Science

An eye on the enemy

| Updated on January 17, 2021

Heavy weight: Cement production — 4 billion tonnes worldwide — annually accounts for 7 per cent of global CO2 emissions   -  REUTERS

New technology to cut CO2 emissions from cement production

Keep friends close, but enemies closer. That is the mantra behind a new technology now gaining ground. Cement production — 4 billion tonnes worldwide — annually accounts for 7 per cent of global CO2 emissions. The way to square it up is by making use of CO2 alongside cement — in concrete production.

When you inject liquid CO2 into wet concrete, it turns into ‘carbon dioxide snow’, which reacts with calcium ions in the cement to form hard calcium carbonate nano particles. The dreaded greenhouse gas is therefore permanently imprisoned in concrete — 17 kg of it per cubic metre of concrete.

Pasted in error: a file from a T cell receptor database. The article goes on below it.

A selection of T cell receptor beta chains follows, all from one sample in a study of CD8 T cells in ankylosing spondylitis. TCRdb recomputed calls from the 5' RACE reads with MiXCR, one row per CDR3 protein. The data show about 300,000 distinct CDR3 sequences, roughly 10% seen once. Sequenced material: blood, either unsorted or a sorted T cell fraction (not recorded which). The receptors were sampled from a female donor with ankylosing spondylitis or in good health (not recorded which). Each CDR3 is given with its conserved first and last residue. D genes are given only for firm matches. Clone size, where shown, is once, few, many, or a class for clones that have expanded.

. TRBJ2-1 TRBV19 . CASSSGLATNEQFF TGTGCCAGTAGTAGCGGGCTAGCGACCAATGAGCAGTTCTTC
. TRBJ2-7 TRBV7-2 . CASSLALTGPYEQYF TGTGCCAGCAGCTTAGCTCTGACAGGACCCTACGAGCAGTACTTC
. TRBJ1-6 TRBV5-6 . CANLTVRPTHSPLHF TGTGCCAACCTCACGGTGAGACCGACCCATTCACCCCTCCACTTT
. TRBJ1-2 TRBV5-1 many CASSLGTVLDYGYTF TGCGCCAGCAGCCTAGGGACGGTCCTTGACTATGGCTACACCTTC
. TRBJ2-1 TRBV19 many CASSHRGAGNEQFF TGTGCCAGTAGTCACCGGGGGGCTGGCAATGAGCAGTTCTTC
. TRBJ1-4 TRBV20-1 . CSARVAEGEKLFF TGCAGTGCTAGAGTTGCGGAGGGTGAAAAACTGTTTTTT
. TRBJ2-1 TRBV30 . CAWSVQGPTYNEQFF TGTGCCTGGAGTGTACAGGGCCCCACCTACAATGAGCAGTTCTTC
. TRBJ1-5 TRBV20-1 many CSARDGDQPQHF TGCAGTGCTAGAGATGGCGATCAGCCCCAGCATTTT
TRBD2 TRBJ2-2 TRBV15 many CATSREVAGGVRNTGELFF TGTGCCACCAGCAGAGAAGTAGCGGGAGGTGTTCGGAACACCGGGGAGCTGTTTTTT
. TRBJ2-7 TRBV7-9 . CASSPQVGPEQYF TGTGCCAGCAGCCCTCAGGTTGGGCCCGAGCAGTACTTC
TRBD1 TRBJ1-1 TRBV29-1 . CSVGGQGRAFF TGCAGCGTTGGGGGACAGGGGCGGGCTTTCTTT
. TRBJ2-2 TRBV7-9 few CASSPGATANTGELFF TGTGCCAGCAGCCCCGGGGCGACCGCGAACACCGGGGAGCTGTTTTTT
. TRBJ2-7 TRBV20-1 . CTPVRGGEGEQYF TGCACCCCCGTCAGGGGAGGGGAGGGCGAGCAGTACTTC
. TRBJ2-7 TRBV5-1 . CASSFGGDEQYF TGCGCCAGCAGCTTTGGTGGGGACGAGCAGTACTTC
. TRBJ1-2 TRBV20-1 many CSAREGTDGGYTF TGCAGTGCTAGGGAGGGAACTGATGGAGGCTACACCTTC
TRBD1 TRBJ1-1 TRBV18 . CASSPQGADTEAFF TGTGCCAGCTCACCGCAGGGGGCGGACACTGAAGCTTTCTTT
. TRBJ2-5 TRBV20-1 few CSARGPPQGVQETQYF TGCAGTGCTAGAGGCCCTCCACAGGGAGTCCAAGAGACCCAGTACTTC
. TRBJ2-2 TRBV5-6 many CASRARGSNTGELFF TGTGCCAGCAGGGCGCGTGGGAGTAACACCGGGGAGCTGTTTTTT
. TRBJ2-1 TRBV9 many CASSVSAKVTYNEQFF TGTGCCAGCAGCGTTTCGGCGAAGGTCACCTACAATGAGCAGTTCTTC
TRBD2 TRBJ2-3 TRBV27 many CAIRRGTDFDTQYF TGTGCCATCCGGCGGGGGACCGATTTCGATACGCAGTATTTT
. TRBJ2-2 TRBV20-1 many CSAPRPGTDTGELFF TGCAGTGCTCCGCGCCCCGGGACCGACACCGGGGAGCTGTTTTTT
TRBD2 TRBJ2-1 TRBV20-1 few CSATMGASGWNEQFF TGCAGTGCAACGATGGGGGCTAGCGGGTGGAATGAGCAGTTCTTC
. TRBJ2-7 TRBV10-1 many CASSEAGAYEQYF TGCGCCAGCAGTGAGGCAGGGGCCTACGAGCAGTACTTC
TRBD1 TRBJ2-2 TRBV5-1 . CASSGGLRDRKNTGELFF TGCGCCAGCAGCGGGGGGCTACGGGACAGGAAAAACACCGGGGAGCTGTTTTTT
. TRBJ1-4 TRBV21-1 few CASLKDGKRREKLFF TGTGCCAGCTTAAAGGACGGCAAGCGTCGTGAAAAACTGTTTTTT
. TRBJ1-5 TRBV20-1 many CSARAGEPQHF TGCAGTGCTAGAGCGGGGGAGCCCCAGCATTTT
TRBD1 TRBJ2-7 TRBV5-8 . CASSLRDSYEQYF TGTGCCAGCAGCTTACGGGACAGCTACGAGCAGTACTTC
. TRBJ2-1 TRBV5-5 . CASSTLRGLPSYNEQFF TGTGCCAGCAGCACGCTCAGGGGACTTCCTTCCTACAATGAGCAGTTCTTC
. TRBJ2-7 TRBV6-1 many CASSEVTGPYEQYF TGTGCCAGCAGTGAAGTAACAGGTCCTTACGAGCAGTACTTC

The aim is the same as pouring water over freshly laid concrete for hardening it; only, the results are better.

The claim that carbonaceous concrete costs as much as conventional concrete may not be true. But what’s important is that CO2-concrete has begun to attract climate funds. Last September, Amazon and Microsoft were part of a consortium that invested in Canadian company CarbonCure, a player in this technology, which aims at bringing down emissions by 500 million tonnes by 2030. All ‘set’ for the future, so to speak.

Published on January 17, 2021

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